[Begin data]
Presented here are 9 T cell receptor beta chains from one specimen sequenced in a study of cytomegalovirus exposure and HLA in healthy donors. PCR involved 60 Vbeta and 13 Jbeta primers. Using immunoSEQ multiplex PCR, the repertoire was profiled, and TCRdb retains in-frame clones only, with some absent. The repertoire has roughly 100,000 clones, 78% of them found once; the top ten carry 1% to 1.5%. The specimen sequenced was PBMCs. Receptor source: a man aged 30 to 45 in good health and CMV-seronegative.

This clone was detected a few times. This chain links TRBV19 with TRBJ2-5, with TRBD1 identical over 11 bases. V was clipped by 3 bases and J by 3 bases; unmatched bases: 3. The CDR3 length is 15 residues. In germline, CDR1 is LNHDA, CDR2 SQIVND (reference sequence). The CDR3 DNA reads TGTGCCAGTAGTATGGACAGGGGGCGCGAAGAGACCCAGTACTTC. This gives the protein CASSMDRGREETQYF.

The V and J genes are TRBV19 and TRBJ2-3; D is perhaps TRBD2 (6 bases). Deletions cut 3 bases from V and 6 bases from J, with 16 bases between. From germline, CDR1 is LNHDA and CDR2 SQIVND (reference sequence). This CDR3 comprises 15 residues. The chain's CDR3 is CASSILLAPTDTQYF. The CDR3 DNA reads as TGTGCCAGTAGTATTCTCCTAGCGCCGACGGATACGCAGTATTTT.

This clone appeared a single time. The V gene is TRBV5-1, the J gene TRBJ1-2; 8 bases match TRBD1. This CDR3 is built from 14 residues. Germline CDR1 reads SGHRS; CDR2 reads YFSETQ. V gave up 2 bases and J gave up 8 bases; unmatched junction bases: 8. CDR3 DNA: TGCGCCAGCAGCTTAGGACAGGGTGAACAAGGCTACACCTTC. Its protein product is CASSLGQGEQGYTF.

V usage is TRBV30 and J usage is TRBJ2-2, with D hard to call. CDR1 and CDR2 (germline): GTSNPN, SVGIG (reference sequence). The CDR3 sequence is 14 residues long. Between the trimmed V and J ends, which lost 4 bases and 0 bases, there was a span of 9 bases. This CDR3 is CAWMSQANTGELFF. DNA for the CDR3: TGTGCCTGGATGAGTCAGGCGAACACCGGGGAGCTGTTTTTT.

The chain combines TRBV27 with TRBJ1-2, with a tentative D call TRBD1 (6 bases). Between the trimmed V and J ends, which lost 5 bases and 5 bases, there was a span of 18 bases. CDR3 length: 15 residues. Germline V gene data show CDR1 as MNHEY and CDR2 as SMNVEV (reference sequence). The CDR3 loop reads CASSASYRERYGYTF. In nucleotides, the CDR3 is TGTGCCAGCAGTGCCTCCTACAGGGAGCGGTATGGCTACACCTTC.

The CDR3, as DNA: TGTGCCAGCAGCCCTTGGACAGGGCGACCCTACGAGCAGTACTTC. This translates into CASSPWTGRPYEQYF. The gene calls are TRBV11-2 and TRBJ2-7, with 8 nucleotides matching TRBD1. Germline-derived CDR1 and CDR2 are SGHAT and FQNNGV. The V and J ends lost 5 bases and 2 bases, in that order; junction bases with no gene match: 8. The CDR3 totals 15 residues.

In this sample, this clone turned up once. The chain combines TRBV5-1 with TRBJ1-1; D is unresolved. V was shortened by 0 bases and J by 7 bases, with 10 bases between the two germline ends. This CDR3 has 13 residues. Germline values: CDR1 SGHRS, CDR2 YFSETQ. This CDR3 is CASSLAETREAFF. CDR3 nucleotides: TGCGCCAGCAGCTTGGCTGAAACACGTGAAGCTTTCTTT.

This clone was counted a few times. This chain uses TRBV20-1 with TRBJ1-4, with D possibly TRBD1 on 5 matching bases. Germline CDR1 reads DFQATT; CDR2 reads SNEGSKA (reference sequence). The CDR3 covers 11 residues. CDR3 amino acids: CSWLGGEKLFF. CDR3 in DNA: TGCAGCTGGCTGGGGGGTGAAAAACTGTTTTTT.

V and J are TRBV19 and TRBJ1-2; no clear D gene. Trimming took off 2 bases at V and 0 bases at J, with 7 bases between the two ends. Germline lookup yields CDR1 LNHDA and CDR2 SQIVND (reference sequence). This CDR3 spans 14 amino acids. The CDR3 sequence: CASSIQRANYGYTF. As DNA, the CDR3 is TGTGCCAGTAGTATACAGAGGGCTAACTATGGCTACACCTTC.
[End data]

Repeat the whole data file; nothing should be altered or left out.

Presented here are 9 T cell receptor beta chains from one specimen sequenced in a study of cytomegalovirus exposure and HLA in healthy donors. PCR involved 60 Vbeta and 13 Jbeta primers. Using immunoSEQ multiplex PCR, the repertoire was profiled, and TCRdb retains in-frame clones only, with some absent. The repertoire has roughly 100,000 clones, 78% of them found once; the top ten carry 1% to 1.5%. The specimen sequenced was PBMCs. Receptor source: a man aged 30 to 45 in good health and CMV-seronegative.

This clone was detected a few times. This chain links TRBV19 with TRBJ2-5, with TRBD1 identical over 11 bases. V was clipped by 3 bases and J by 3 bases; unmatched bases: 3. The CDR3 length is 15 residues. In germline, CDR1 is LNHDA, CDR2 SQIVND (reference sequence). The CDR3 DNA reads TGTGCCAGTAGTATGGACAGGGGGCGCGAAGAGACCCAGTACTTC. This gives the protein CASSMDRGREETQYF.

The V and J genes are TRBV19 and TRBJ2-3; D is perhaps TRBD2 (6 bases). Deletions cut 3 bases from V and 6 bases from J, with 16 bases between. From germline, CDR1 is LNHDA and CDR2 SQIVND (reference sequence). This CDR3 comprises 15 residues. The chain's CDR3 is CASSILLAPTDTQYF. The CDR3 DNA reads as TGTGCCAGTAGTATTCTCCTAGCGCCGACGGATACGCAGTATTTT.

This clone appeared a single time. The V gene is TRBV5-1, the J gene TRBJ1-2; 8 bases match TRBD1. This CDR3 is built from 14 residues. Germline CDR1 reads SGHRS; CDR2 reads YFSETQ. V gave up 2 bases and J gave up 8 bases; unmatched junction bases: 8. CDR3 DNA: TGCGCCAGCAGCTTAGGACAGGGTGAACAAGGCTACACCTTC. Its protein product is CASSLGQGEQGYTF.

V usage is TRBV30 and J usage is TRBJ2-2, with D hard to call. CDR1 and CDR2 (germline): GTSNPN, SVGIG (reference sequence). The CDR3 sequence is 14 residues long. Between the trimmed V and J ends, which lost 4 bases and 0 bases, there was a span of 9 bases. This CDR3 is CAWMSQANTGELFF. DNA for the CDR3: TGTGCCTGGATGAGTCAGGCGAACACCGGGGAGCTGTTTTTT.

The chain combines TRBV27 with TRBJ1-2, with a tentative D call TRBD1 (6 bases). Between the trimmed V and J ends, which lost 5 bases and 5 bases, there was a span of 18 bases. CDR3 length: 15 residues. Germline V gene data show CDR1 as MNHEY and CDR2 as SMNVEV (reference sequence). The CDR3 loop reads CASSASYRERYGYTF. In nucleotides, the CDR3 is TGTGCCAGCAGTGCCTCCTACAGGGAGCGGTATGGCTACACCTTC.

The CDR3, as DNA: TGTGCCAGCAGCCCTTGGACAGGGCGACCCTACGAGCAGTACTTC. This translates into CASSPWTGRPYEQYF. The gene calls are TRBV11-2 and TRBJ2-7, with 8 nucleotides matching TRBD1. Germline-derived CDR1 and CDR2 are SGHAT and FQNNGV. The V and J ends lost 5 bases and 2 bases, in that order; junction bases with no gene match: 8. The CDR3 totals 15 residues.

In this sample, this clone turned up once. The chain combines TRBV5-1 with TRBJ1-1; D is unresolved. V was shortened by 0 bases and J by 7 bases, with 10 bases between the two germline ends. This CDR3 has 13 residues. Germline values: CDR1 SGHRS, CDR2 YFSETQ. This CDR3 is CASSLAETREAFF. CDR3 nucleotides: TGCGCCAGCAGCTTGGCTGAAACACGTGAAGCTTTCTTT.

This clone was counted a few times. This chain uses TRBV20-1 with TRBJ1-4, with D possibly TRBD1 on 5 matching bases. Germline CDR1 reads DFQATT; CDR2 reads SNEGSKA (reference sequence). The CDR3 covers 11 residues. CDR3 amino acids: CSWLGGEKLFF. CDR3 in DNA: TGCAGCTGGCTGGGGGGTGAAAAACTGTTTTTT.

V and J are TRBV19 and TRBJ1-2; no clear D gene. Trimming took off 2 bases at V and 0 bases at J, with 7 bases between the two ends. Germline lookup yields CDR1 LNHDA and CDR2 SQIVND (reference sequence). This CDR3 spans 14 amino acids. The CDR3 sequence: CASSIQRANYGYTF. As DNA, the CDR3 is TGTGCCAGTAGTATACAGAGGGCTAACTATGGCTACACCTTC.